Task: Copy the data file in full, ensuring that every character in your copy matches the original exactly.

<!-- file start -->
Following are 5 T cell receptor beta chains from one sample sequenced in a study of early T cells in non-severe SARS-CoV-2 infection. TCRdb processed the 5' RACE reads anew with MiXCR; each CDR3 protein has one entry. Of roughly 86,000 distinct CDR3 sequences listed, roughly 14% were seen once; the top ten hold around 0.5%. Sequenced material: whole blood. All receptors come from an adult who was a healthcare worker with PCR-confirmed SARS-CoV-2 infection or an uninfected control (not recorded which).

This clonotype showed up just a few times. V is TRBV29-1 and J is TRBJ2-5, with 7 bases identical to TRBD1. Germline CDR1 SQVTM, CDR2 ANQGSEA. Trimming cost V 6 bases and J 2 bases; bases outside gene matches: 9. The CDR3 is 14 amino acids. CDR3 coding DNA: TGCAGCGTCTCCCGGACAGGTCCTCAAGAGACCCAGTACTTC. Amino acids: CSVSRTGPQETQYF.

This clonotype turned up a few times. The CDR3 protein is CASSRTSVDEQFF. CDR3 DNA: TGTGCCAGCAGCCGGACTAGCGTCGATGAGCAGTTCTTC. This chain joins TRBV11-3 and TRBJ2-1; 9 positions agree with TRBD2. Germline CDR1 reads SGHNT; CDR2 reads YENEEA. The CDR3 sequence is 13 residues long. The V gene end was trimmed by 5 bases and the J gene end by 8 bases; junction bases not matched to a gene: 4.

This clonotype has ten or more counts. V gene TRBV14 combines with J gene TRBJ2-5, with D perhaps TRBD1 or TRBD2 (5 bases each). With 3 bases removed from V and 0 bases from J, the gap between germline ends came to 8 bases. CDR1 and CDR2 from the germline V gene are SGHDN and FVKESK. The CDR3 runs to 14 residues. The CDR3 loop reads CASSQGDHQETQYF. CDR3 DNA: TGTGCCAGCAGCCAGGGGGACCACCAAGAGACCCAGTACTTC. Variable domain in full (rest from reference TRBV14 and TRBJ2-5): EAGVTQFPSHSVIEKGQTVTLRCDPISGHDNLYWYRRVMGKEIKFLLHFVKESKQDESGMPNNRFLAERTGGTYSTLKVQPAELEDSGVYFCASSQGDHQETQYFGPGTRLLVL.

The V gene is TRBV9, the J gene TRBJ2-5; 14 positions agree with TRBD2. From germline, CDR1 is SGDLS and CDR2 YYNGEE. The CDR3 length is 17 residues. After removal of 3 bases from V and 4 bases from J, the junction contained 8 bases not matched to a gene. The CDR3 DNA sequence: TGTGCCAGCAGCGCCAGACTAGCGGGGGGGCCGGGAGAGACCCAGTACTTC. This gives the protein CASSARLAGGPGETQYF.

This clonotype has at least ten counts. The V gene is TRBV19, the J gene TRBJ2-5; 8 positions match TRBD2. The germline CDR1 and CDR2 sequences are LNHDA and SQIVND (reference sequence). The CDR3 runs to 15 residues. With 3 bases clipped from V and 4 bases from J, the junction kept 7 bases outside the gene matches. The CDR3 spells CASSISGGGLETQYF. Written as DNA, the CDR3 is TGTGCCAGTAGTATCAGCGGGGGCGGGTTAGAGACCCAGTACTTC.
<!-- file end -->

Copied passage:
Following are 5 T cell receptor beta chains from one sample sequenced in a study of early T cells in non-severe SARS-CoV-2 infection. TCRdb processed the 5' RACE reads anew with MiXCR; each CDR3 protein has one entry. Of roughly 86,000 distinct CDR3 sequences listed, roughly 14% were seen once; the top ten hold around 0.5%. Sequenced material: whole blood. All receptors come from an adult who was a healthcare worker with PCR-confirmed SARS-CoV-2 infection or an uninfected control (not recorded which).

This clonotype showed up just a few times. V is TRBV29-1 and J is TRBJ2-5, with 7 bases identical to TRBD1. Germline CDR1 SQVTM, CDR2 ANQGSEA. Trimming cost V 6 bases and J 2 bases; bases outside gene matches: 9. The CDR3 is 14 amino acids. CDR3 coding DNA: TGCAGCGTCTCCCGGACAGGTCCTCAAGAGACCCAGTACTTC. Amino acids: CSVSRTGPQETQYF.

This clonotype turned up a few times. The CDR3 protein is CASSRTSVDEQFF. CDR3 DNA: TGTGCCAGCAGCCGGACTAGCGTCGATGAGCAGTTCTTC. This chain joins TRBV11-3 and TRBJ2-1; 9 positions agree with TRBD2. Germline CDR1 reads SGHNT; CDR2 reads YENEEA. The CDR3 sequence is 13 residues long. The V gene end was trimmed by 5 bases and the J gene end by 8 bases; junction bases not matched to a gene: 4.

This clonotype has ten or more counts. V gene TRBV14 combines with J gene TRBJ2-5, with D perhaps TRBD1 or TRBD2 (5 bases each). With 3 bases removed from V and 0 bases from J, the gap between germline ends came to 8 bases. CDR1 and CDR2 from the germline V gene are SGHDN and FVKESK. The CDR3 runs to 14 residues. The CDR3 loop reads CASSQGDHQETQYF. CDR3 DNA: TGTGCCAGCAGCCAGGGGGACCACCAAGAGACCCAGTACTTC. Variable domain in full (rest from reference TRBV14 and TRBJ2-5): EAGVTQFPSHSVIEKGQTVTLRCDPISGHDNLYWYRRVMGKEIKFLLHFVKESKQDESGMPNNRFLAERTGGTYSTLKVQPAELEDSGVYFCASSQGDHQETQYFGPGTRLLVL.

The V gene is TRBV9, the J gene TRBJ2-5; 14 positions agree with TRBD2. From germline, CDR1 is SGDLS and CDR2 YYNGEE. The CDR3 length is 17 residues. After removal of 3 bases from V and 4 bases from J, the junction contained 8 bases not matched to a gene. The CDR3 DNA sequence: TGTGCCAGCAGCGCCAGACTAGCGGGGGGGCCGGGAGAGACCCAGTACTTC. This gives the protein CASSARLAGGPGETQYF.

This clonotype has at least ten counts. The V gene is TRBV19, the J gene TRBJ2-5; 8 positions match TRBD2. The germline CDR1 and CDR2 sequences are LNHDA and SQIVND (reference sequence). The CDR3 runs to 15 residues. With 3 bases clipped from V and 4 bases from J, the junction kept 7 bases outside the gene matches. The CDR3 spells CASSISGGGLETQYF. Written as DNA, the CDR3 is TGTGCCAGTAGTATCAGCGGGGGCGGGTTAGAGACCCAGTACTTC.